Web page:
Henry McDonald's childhood and teenage years were dominated by the Troubles in Northern Ireland. Growing up in the Markets - a working-class Catholic district of central Belfast - he witnessed IRA men and British soldiers being shot down outside his door. His home was smashed up by the British troops on Internment Day in 1971, then bombed by loyalist terrorists four years later. But despite being caught up in the maelstrom of incipient civil war, McDonald managed escape his background. He is now the Ireland correspondent of The Guardian newspaper and the author of several books, including Colours: Ireland - From Bombs to Boom and INLA - Deadly Divisions, which he co-authored with the now deceased Jack Holland. Henry also writes fiction. 
Henry McDonald
PJ Moore is an actor and writer currently living in Galway. Having previously taken a creative writing class with Susan Millar DuMars and a poetry workshop with Kevin Higgins, PJ is now the author of the no nonsense book of humorously given financial advice, offering financial freedom on a shoestring for all, 'The Justified Tight B****rd's Guide To Life' which is available online at and from all good bookshops. The book includes well over 300 witty money saving tips, written by an ordinary man for the ordinary man and woman. Copies will be on sale on the evening. 

As usual there will be an open-mic after the Featured Readers have finished. This month’s open-mic will feature, among others, some of the poetry students from the MA in Writing at NUI Galway.  New readers are always especially welcome. The MC for the evening will be Susan Millar DuMars. For further details phone 087-6431748.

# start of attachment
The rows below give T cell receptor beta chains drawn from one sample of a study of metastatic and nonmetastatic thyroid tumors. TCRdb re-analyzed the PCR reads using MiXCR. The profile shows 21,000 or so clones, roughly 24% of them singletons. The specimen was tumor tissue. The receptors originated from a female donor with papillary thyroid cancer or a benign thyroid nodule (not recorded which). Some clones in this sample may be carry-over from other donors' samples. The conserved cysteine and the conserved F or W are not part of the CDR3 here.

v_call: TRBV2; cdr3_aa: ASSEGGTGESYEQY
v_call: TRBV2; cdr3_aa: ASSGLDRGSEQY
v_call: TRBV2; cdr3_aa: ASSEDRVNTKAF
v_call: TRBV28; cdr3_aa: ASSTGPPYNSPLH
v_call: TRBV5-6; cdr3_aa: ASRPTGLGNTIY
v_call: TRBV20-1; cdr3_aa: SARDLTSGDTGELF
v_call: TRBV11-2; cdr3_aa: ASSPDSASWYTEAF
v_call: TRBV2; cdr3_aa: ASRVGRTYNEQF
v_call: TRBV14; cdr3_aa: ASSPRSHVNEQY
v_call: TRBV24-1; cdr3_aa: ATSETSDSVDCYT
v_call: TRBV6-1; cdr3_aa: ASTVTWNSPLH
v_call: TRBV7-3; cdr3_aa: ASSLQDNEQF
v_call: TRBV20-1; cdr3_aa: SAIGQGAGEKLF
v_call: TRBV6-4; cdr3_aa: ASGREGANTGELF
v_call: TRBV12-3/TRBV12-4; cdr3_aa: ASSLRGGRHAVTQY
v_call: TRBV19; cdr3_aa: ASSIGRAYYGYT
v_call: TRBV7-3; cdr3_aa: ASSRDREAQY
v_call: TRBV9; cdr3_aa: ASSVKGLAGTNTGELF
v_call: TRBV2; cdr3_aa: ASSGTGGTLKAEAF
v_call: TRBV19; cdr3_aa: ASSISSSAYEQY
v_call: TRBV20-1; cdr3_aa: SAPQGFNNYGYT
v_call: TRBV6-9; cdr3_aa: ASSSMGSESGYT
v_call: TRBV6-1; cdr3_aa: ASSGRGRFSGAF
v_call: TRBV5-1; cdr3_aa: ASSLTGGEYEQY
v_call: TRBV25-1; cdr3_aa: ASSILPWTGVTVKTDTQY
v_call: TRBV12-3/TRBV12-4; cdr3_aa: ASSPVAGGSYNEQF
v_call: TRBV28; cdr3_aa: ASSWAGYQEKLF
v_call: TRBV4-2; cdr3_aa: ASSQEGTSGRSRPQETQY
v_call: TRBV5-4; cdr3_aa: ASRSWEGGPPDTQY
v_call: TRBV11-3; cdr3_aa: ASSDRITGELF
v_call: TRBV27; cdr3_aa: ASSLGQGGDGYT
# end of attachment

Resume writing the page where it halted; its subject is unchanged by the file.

Over The Edge acknowledges the ongoing generous financial support of Galway City Council, Poetry Ireland, & The Arts Council.

Thursday, October 02, 2014

Madeleine D’Arcy Featured Reader & Judge at Sixth Annual Over The Edge Fiction Slam at The Kitchen @ The Museum

Madeleine D'Arcy 

After the event’s huge success in the past five years, Over The Edge presents its sixth annual fiction slam with Featured Reader, Madeleine D’Arcy, at The Kitchen @ The Museum, Spanish, Galway on Friday, October 17th, 8pm.

Madeleine D’Arcy was born in Ireland and later spent thirteen years in the UK. She worked as a criminal legal aid solicitor and as a legal editor in London before returning to Cork City in 1999 with her husband and son. She began to write short stories in 2005. In 2010, she received the Hennessy Literary Award for First Fiction and the overall Hennessy Literary Award for New Irish Writer. Her work has also been short-listed and commended in many other competitions. Madeleine has been awarded bursaries by the Arts Council of Ireland and by Cork City Council. She is currently a scholarship student on the inaugural MA in Creative Writing at University College Cork. Her short film ‘Dog Pound’ featuring the distinguished Irish actor Frank Kelly, is now available on Youtube. WAITING FOR THE BULLET, Madeleine’s debut collection of short fiction, was published by Doire Press in April 2014.

The first twelve fiction writers to make it to The Kitchen @ The Museum on the evening of Friday, October 17th and register will be guaranteed a place in the slam. All participating writers should bring two pieces of their own fiction, as there are two rounds. The time limit in both rounds is five minutes. Extracts from longer stories are admissible. Stories do not have to be memorised. The Fiction Slam will be judged by a three person jury made up of two audience members and Madeleine D’Arcy. Three writers will go through to the second round and the prize for the winner is a bottle of wine.

There is no entrance fee. All welcome. For further information contact 087-6431748.

Over The Edge acknowledges the ongoing generous financial support of the Arts Council, Poetry Ireland and Galway City Council.